Embedded assessment uses evidence from student work that is already required by the instructor for individual student evaluation (grades) to assess collective student learning on specific outcomes. A wide variety of techniques are available which can be implemented without becoming unduly burdensome.

    Documentation of course assessment provides evidence of scholarly teaching. When shared with others, course-level assessment:

    • Can be used to support evidence of program assessment.
    • Helps to inform decision-making about program resources.
    • Directs instructional techniques and curriculum.

    When evidence is shared with students it:

    • Provides a contextual framework for student learning.
    • Communicates expectations for shared responsibility for classroom and program learning.
    • Demonstrates intentional development of curriculum and use of resources to provide the best learning opportunities possible for students.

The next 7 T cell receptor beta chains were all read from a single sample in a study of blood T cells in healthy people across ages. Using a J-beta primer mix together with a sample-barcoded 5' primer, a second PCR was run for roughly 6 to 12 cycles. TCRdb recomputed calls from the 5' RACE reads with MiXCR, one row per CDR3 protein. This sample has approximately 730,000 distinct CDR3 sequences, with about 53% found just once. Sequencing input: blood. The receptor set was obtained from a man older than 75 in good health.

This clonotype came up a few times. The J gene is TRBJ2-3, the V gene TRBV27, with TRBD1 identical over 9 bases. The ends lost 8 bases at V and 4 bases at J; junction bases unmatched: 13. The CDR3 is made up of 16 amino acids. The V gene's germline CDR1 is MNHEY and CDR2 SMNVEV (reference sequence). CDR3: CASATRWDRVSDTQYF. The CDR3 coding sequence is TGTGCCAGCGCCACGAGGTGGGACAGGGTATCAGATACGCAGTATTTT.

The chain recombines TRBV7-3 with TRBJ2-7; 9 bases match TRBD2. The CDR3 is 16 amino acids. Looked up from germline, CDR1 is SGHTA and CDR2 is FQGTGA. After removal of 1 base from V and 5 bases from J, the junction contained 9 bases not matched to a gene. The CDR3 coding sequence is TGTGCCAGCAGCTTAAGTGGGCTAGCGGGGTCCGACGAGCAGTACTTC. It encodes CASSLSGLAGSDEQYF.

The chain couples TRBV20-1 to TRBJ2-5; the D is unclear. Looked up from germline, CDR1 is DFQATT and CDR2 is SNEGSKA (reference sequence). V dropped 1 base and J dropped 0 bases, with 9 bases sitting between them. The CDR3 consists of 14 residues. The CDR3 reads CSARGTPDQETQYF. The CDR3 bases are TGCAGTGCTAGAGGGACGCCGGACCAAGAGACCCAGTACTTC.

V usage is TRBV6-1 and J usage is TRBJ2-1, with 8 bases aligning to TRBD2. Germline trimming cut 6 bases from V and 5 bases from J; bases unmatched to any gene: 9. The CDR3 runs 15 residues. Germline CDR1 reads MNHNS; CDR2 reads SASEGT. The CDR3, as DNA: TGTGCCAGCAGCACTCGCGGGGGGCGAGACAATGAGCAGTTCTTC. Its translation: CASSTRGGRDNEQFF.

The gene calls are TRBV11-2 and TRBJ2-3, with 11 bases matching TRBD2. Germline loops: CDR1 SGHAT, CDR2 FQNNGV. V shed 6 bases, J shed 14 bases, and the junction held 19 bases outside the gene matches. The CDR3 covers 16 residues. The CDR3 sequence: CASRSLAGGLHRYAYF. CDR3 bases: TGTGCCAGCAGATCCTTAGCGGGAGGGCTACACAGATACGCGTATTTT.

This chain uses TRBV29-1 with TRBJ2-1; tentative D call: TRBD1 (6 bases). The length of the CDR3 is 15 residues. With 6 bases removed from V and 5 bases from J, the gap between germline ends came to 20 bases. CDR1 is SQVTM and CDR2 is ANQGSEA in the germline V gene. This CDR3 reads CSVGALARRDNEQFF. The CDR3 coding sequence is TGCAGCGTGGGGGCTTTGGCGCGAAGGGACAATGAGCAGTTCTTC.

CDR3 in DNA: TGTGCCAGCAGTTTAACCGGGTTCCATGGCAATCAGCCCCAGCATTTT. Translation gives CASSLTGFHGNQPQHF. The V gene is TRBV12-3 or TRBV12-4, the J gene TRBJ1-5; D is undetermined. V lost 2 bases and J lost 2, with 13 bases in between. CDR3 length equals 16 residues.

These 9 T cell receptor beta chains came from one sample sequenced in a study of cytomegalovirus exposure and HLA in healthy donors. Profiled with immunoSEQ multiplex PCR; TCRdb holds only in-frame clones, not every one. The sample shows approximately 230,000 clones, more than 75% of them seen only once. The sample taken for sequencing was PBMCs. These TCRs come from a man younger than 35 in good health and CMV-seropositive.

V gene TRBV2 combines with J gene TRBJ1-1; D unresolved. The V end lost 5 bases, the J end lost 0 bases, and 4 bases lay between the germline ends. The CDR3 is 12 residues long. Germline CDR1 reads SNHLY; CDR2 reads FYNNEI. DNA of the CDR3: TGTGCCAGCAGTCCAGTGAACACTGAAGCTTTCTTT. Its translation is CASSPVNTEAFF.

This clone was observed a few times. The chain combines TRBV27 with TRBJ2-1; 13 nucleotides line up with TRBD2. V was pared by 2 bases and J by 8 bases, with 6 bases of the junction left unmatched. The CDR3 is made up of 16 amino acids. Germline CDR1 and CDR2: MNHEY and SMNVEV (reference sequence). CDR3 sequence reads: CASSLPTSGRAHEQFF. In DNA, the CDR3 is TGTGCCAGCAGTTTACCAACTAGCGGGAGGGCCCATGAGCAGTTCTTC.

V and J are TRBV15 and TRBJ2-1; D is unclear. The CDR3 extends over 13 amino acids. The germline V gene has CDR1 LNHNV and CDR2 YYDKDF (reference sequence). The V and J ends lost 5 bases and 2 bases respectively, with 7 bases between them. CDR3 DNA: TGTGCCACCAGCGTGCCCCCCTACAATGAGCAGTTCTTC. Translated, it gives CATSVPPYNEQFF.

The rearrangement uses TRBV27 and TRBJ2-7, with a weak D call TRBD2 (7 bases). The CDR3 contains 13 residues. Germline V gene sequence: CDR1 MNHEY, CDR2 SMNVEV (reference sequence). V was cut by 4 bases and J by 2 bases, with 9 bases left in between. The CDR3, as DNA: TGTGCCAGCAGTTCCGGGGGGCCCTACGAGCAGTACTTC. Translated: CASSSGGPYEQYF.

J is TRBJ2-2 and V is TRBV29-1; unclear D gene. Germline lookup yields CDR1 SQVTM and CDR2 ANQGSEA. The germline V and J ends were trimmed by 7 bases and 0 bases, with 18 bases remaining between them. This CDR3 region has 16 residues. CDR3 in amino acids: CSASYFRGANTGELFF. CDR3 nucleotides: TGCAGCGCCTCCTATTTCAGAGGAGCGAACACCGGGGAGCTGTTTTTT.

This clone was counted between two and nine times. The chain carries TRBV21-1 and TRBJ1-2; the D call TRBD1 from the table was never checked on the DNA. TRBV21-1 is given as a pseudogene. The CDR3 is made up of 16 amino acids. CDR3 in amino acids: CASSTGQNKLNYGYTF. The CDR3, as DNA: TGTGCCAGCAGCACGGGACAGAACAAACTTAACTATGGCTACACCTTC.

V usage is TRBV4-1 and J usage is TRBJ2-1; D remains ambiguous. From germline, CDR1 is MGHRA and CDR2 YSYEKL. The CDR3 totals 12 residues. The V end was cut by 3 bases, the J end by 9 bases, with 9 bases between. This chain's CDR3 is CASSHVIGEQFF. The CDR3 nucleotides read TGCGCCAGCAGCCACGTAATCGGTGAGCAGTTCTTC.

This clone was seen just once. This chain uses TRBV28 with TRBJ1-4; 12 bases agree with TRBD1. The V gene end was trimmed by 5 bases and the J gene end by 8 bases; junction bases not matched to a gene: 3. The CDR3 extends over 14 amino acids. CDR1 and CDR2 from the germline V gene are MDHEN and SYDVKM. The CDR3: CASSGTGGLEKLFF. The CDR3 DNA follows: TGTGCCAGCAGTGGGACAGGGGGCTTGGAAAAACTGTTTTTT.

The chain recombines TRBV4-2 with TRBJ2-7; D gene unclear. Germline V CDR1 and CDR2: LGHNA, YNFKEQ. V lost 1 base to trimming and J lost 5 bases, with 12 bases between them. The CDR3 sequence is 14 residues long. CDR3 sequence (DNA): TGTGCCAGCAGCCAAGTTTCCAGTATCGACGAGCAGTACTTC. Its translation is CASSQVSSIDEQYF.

General Education Core Competencies Assessment

    General education assessment is focused on improving student learning in the general education curriculum in the freshman and sophomore years.

    General education assessment is an assessment of student attainment of core competencies identified with and cultivated in lower-division general education courses. Results are used in conjunction with other assessment efforts to better understand our students and their learning.

    Assessment of student learning in general education is reported to the New Mexico Higher Education Department (NMHED) as a compliance measure for state mandated assessment of the general education core. As a relevant piece of reaccreditation, general assessment is also reported to the Higher Learning Commission (HLC) of the North Central Association of Colleges and Schools.

    State Common Core General Education Course Objectives
    Area I – Communication

    1. Analyze and evaluate oral and written communication in terms of situation, audience, purpose, aesthetics, and diverse points of view.
    2. Express a primary purpose in a compelling statement and order supporting points logically and convincingly.
    3. Use effective rhetorical strategies to persuade, inform and engage.
    4. Employ writing and/or speaking processes such as planning, collaborating, organizing, composing, revising & editing to create presentations using correct diction, syntax, grammar and mechanics.
    5. Integrate research correctly and ethically from credible sources to support the primary purpose of a communication.